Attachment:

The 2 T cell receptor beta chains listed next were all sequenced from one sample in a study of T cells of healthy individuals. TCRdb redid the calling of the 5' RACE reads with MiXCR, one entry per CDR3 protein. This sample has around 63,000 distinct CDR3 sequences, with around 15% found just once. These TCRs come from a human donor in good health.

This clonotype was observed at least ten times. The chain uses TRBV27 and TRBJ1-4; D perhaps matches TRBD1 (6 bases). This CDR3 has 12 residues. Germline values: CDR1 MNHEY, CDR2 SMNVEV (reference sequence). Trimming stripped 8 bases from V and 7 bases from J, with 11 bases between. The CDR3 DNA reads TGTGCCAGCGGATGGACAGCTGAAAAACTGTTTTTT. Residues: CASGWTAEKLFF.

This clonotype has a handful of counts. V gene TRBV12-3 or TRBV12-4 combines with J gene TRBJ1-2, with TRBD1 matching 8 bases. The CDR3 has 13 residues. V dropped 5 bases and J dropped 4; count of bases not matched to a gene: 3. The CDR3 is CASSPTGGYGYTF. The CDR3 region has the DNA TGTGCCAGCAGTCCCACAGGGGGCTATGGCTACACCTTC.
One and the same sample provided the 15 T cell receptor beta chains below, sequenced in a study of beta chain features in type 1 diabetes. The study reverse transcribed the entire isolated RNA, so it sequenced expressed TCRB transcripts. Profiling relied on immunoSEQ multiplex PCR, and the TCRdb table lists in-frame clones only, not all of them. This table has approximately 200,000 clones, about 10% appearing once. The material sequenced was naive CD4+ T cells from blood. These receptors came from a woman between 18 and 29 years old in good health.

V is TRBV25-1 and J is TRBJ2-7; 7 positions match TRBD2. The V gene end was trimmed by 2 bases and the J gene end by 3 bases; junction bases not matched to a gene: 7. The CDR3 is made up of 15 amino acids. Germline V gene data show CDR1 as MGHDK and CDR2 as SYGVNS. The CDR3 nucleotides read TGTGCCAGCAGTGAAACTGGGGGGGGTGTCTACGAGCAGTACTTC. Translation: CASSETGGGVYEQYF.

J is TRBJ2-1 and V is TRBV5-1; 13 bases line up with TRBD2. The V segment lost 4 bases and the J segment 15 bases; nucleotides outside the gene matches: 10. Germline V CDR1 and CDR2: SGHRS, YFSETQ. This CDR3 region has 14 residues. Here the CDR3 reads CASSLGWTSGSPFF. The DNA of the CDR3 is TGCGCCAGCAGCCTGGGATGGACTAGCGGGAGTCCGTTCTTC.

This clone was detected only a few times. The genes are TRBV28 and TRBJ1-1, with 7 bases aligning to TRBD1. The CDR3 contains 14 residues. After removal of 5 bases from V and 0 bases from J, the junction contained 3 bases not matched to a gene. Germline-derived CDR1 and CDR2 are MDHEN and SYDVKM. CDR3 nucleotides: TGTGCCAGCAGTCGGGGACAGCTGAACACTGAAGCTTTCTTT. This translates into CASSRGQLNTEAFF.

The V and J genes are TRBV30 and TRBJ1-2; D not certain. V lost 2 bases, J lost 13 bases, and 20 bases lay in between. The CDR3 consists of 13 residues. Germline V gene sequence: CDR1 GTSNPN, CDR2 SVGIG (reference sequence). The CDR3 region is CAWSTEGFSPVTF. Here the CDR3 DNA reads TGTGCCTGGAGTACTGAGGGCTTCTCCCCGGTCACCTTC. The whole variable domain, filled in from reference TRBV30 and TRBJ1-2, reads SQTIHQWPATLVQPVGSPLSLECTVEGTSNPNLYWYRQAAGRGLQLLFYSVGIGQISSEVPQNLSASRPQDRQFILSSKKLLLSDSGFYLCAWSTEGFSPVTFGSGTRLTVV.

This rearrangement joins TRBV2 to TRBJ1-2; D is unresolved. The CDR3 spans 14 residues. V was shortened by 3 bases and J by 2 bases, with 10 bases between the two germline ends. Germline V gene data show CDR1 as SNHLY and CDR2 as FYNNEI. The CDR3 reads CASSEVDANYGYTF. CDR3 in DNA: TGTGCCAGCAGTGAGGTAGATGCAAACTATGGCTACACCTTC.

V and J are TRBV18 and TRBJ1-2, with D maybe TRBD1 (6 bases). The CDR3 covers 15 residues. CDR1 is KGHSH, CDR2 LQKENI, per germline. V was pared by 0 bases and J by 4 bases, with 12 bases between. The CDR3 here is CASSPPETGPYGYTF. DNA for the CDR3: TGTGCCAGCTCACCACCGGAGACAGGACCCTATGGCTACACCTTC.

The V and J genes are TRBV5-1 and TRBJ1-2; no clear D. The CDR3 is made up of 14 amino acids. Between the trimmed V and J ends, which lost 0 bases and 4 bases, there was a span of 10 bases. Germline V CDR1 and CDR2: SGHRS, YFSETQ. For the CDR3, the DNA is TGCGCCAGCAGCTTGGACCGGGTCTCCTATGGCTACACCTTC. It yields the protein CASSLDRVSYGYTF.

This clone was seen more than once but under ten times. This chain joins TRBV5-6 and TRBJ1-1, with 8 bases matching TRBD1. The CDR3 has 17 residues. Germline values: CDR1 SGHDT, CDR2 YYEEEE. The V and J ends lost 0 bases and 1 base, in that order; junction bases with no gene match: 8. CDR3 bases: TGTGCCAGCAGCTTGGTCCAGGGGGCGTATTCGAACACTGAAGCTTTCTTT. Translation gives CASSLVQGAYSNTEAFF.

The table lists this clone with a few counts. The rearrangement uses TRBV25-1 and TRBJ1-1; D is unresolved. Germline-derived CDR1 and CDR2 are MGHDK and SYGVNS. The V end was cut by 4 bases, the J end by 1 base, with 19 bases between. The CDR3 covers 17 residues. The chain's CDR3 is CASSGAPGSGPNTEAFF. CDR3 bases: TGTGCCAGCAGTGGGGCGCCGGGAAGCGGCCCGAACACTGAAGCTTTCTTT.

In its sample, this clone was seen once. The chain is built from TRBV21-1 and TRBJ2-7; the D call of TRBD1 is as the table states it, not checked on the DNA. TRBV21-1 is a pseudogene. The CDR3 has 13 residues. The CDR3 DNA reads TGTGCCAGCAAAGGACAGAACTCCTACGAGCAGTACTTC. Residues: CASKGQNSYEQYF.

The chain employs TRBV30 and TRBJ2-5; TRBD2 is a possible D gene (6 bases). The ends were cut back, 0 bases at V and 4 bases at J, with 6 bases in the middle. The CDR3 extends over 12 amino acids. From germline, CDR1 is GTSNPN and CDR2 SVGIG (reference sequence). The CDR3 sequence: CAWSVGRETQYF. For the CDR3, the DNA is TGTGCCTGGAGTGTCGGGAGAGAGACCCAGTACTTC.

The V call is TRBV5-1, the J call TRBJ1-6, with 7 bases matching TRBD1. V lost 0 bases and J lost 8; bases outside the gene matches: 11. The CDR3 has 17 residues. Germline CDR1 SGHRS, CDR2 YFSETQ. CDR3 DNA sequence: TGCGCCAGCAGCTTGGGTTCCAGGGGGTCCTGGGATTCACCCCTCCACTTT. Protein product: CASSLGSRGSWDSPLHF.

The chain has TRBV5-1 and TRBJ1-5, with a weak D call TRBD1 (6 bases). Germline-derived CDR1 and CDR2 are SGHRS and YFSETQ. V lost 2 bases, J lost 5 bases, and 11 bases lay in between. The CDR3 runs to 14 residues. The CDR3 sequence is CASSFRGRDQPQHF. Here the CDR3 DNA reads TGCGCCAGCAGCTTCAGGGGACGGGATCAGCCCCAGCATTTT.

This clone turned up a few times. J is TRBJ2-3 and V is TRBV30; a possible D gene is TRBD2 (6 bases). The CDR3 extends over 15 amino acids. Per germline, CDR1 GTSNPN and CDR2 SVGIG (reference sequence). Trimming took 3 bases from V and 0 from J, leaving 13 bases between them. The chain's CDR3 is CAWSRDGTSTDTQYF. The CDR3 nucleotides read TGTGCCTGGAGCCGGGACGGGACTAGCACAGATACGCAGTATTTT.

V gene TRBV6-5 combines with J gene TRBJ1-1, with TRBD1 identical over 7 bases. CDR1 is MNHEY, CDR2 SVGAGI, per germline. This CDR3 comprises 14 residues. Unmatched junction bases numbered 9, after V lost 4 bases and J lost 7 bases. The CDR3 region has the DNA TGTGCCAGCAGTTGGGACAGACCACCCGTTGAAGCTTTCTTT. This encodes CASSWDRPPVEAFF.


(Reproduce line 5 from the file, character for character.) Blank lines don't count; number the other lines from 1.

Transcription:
V is TRBV25-1 and J is TRBJ2-7; 7 positions match TRBD2. The V gene end was trimmed by 2 bases and the J gene end by 3 bases; junction bases not matched to a gene: 7. The CDR3 is made up of 15 amino acids. Germline V gene data show CDR1 as MGHDK and CDR2 as SYGVNS. The CDR3 nucleotides read TGTGCCAGCAGTGAAACTGGGGGGGGTGTCTACGAGCAGTACTTC. Translation: CASSETGGGVYEQYF.